After that, we grabbed our boards and caught some waves. We’re not cool enough to be surfers, but we love the ocean. (I keep saying we should at least take a surfing class. Maybe this will be the summer we do that.) The water was freezing. It was actually painful to wade in up to my waist, but I was willing to make the sacrifice for my boys. They won’t be twelve forever, and it won’t be long before they won’t want to spend time with me. They’ll be too busy hanging with friends, checking out girls. The clock is ticking, and I want to make the most of the time we have left.
After a whole lot of yelping and squealing, we finally got used to the cold. Translation: we were numb from the neck down, and having too much fun to care. Playing in the waves is not without risk. Besides the cold, there are riptides that could sweep us out to sea. There are hungry great whites that might nibble on us (unlikely) and sea nettles that could sting us (more likely, though maybe the cold will dull the pain). But there’s risk to everything, isn’t there? There’s risk crossing the street. Heck, there’s risk to eating dessert. If you use risk as an excuse to avoid doing things you love, you’ll never have any fun.
We have a lot of fun in the waves. It’s thrilling to see the perfect wave rolling in, and then to catch it in just the right spot so it carries you to shore. I love feeling the pull of the tide going out, right before a really big wave forms. I love the rush of speeding along, harnessing the power of the water. What I love most is hearing my sons shout with joy when they catch a good wave, laughing until their boards bottom out on the sand, and then scrambling to their feet, hurrying back to catch the next wave. These are the days they’ll always remember. These are the days made for living, and I don’t want to waste a single one.
© Melissa Eskue Ousley 2016
There’s a story in the Bible about gratitude that has always stuck with me. Jesus was headed to Jerusalem, walking along the border of Samaria and Galilee. He came to a village and encountered ten men with leprosy. Leprosy is caused by bacteria, and if untreated, can cause deformity, crippling, and blindness. It still exists today. What you have to understand about the disease at that time is people with leprosy were considered unclean and cast out from society. This was because the disease was thought to be highly contagious, and people tended to think that if you were sick, you must have done something to deserve it. You sinned, therefore God punished you by giving you leprosy. You had to stay away from your family and friends. You couldn’t get a job. And without a job, you had to beg if you wanted to eat. But, you were an outcast, so who’s going to give food or money to an unclean beggar? Hardly anyone. Basically, it was a lonely, miserable illness.
The men with leprosy called out to Jesus, asking him to heal them. He did, and told them to go show themselves to the priests, so it would be known they had been cleansed and could rejoin society.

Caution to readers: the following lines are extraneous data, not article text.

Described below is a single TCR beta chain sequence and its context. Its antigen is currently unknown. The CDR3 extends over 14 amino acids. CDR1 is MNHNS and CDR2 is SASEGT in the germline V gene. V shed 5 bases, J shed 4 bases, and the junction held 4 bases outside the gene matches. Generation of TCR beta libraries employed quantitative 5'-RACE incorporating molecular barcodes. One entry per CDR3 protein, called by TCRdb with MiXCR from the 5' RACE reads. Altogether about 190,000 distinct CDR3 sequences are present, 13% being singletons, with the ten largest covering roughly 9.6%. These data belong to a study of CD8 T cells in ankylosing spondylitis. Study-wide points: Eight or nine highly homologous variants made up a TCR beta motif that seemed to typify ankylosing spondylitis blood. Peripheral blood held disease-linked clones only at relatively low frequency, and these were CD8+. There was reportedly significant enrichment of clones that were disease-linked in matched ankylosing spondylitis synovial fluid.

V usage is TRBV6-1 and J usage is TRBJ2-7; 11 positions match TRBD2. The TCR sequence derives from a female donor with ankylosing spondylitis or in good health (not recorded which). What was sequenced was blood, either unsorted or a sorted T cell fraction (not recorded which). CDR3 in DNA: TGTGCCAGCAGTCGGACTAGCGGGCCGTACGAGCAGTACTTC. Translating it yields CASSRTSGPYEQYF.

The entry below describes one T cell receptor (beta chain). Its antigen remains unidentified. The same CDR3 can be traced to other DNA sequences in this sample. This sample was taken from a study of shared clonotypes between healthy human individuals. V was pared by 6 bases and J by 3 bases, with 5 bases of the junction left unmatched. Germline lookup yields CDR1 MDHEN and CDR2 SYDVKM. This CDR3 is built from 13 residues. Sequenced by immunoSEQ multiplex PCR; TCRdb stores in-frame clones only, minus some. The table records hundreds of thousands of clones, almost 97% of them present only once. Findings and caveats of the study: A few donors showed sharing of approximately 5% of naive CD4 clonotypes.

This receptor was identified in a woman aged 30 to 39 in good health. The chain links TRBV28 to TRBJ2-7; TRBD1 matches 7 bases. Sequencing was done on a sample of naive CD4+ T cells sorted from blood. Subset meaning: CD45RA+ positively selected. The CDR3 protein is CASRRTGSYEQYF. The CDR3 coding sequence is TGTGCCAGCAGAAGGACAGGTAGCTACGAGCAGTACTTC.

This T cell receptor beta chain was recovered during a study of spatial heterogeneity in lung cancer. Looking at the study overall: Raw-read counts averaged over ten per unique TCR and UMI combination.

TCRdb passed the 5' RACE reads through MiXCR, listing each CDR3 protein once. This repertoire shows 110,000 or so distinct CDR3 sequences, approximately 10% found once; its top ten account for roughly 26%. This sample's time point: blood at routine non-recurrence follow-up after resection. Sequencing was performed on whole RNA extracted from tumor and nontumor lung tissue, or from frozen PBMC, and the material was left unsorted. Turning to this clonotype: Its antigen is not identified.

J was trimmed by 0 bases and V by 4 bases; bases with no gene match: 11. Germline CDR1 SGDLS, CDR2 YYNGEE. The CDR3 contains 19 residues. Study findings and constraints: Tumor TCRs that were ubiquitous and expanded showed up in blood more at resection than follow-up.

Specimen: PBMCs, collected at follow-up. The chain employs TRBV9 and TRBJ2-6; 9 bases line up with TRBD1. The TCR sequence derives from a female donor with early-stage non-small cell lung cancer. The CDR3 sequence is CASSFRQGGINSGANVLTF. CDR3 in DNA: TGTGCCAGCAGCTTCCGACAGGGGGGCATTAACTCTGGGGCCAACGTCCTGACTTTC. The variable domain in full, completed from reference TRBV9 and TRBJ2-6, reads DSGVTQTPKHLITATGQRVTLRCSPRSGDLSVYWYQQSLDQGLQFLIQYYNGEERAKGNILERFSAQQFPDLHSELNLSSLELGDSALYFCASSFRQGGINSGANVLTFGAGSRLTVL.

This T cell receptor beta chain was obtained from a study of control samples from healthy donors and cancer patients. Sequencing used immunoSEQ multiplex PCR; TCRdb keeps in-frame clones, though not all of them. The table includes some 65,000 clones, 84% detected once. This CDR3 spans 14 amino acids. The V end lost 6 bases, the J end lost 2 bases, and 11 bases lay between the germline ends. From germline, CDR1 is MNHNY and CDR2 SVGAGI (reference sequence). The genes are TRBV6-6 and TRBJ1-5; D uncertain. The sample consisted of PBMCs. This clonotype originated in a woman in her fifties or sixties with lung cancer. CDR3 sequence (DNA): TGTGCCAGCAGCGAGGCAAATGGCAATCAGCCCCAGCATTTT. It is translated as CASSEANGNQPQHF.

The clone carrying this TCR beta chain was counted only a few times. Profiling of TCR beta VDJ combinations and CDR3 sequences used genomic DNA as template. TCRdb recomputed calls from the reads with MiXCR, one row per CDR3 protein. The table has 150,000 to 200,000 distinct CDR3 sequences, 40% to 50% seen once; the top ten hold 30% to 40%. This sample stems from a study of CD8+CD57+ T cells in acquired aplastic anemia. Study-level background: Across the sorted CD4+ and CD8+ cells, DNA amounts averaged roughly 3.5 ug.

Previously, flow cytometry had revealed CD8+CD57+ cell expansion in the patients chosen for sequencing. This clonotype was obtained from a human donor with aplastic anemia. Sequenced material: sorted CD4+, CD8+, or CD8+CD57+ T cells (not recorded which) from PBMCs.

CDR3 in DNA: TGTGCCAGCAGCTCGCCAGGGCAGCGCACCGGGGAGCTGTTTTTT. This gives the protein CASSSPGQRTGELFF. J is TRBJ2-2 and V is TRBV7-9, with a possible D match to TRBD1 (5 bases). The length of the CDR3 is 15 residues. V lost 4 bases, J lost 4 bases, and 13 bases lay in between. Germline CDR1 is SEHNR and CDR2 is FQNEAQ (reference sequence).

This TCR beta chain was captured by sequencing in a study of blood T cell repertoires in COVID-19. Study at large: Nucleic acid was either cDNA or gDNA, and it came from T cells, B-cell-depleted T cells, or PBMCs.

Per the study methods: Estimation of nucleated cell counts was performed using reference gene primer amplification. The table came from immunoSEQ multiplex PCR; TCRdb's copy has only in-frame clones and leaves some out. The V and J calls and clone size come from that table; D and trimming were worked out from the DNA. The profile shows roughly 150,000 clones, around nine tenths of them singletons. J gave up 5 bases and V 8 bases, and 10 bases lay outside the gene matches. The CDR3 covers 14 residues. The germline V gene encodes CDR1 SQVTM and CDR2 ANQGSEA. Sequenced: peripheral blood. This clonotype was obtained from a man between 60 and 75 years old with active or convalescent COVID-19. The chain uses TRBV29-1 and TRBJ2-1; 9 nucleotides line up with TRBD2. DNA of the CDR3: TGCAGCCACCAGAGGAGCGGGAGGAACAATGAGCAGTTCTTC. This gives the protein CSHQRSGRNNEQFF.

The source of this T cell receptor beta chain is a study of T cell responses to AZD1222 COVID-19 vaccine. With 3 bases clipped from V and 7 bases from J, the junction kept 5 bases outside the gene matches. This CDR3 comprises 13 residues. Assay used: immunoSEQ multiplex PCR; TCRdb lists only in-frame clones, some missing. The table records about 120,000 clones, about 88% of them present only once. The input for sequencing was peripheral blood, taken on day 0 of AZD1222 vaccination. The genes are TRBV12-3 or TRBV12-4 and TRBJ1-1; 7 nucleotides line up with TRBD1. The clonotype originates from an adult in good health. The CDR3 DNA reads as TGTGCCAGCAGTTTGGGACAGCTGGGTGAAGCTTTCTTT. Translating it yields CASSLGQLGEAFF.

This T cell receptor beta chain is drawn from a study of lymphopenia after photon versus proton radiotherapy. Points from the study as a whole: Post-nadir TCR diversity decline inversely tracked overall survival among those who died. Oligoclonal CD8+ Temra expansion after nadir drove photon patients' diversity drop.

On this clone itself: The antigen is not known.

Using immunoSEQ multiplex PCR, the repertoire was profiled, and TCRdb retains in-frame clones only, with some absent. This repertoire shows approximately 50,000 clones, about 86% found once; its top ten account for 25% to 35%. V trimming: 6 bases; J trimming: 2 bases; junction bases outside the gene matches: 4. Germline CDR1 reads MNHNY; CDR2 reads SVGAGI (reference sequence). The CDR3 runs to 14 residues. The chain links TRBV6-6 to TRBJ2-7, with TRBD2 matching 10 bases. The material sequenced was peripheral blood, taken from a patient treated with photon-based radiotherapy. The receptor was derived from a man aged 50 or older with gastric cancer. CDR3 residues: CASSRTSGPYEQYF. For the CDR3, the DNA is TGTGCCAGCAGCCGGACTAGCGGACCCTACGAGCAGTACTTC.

It’s a compelling story, but here’s where it gets interesting to me. Only one of the men came back to say thank you.
One of them, when he saw he was healed, came back, praising God in a loud voice. He threw himself at Jesus’ feet and thanked him—and he was a Samaritan.* Jesus asked, “Were not all ten cleansed? Where are the other nine? Has no one returned to give praise to God except this foreigner?” Then he said to him, “Rise and go; your faith has made you well.”
Do you get the writer’s sarcasm here? “There were these ten guys, and not one of them came back to say thanks except this guy, and look at him, he’s not even one of us. He’s just this dude, from across the border.”
Here’s the question I ask myself: who am I in this story? Am I the person who skips off happily when somebody does something nice for me? Or do I take time to express my appreciation? I try to remember to be like the grateful guy rather than the others, though I don’t always succeed.
Still, whenever possible, I say thank you for the kind things people do, because no one’s required to be nice to me. Even our parents don’t have to be kind. In a world as dark as ours, sometimes parents don’t even like their kids, much less love them. (I’m blessed to have parents who love me and do nice things for me. Hi Mom and Dad.)
I’m a fan of handwritten thank you notes. Not for everything. I call or email to say thanks for things like birthday gifts, just because my family would think I was being ridiculously formal for sending a note. (Probably they’d think me pretentious as well.) But for some things, yes, I send a note.
This weekend I attended a book fair in Cannon Beach. Jupiter’s Books hosted 24 indie authors so we could chat with readers and boost our sales. This is no small thing for an independent bookstore to do. The owner gave us a generous cut on sales and invested who knows how many hours putting this event together, making sure it was widely advertised. I wrote him a thank you note because I truly appreciate him doing this for us. He doesn’t have to be so nice, but he is.
Sometimes I fear I say thank you too much. Is that possible? Maybe. In one note, I might say thanks three different ways. I can see how that could be annoying. I hope the recipient knows I’m being sincere. I am thankful, and I’d rather err on the side of gratitude, than let someone think I don’t appreciate a kind deed.
*Some things never change. People were pretty horrible to outsiders back then too. Samaritans were considered low-class people and it was taboo to associate with them. Really, the only person who was cool about Samaritans was Jesus. He often casts them as heroes in his stories.
© Melissa Eskue Ousley 2016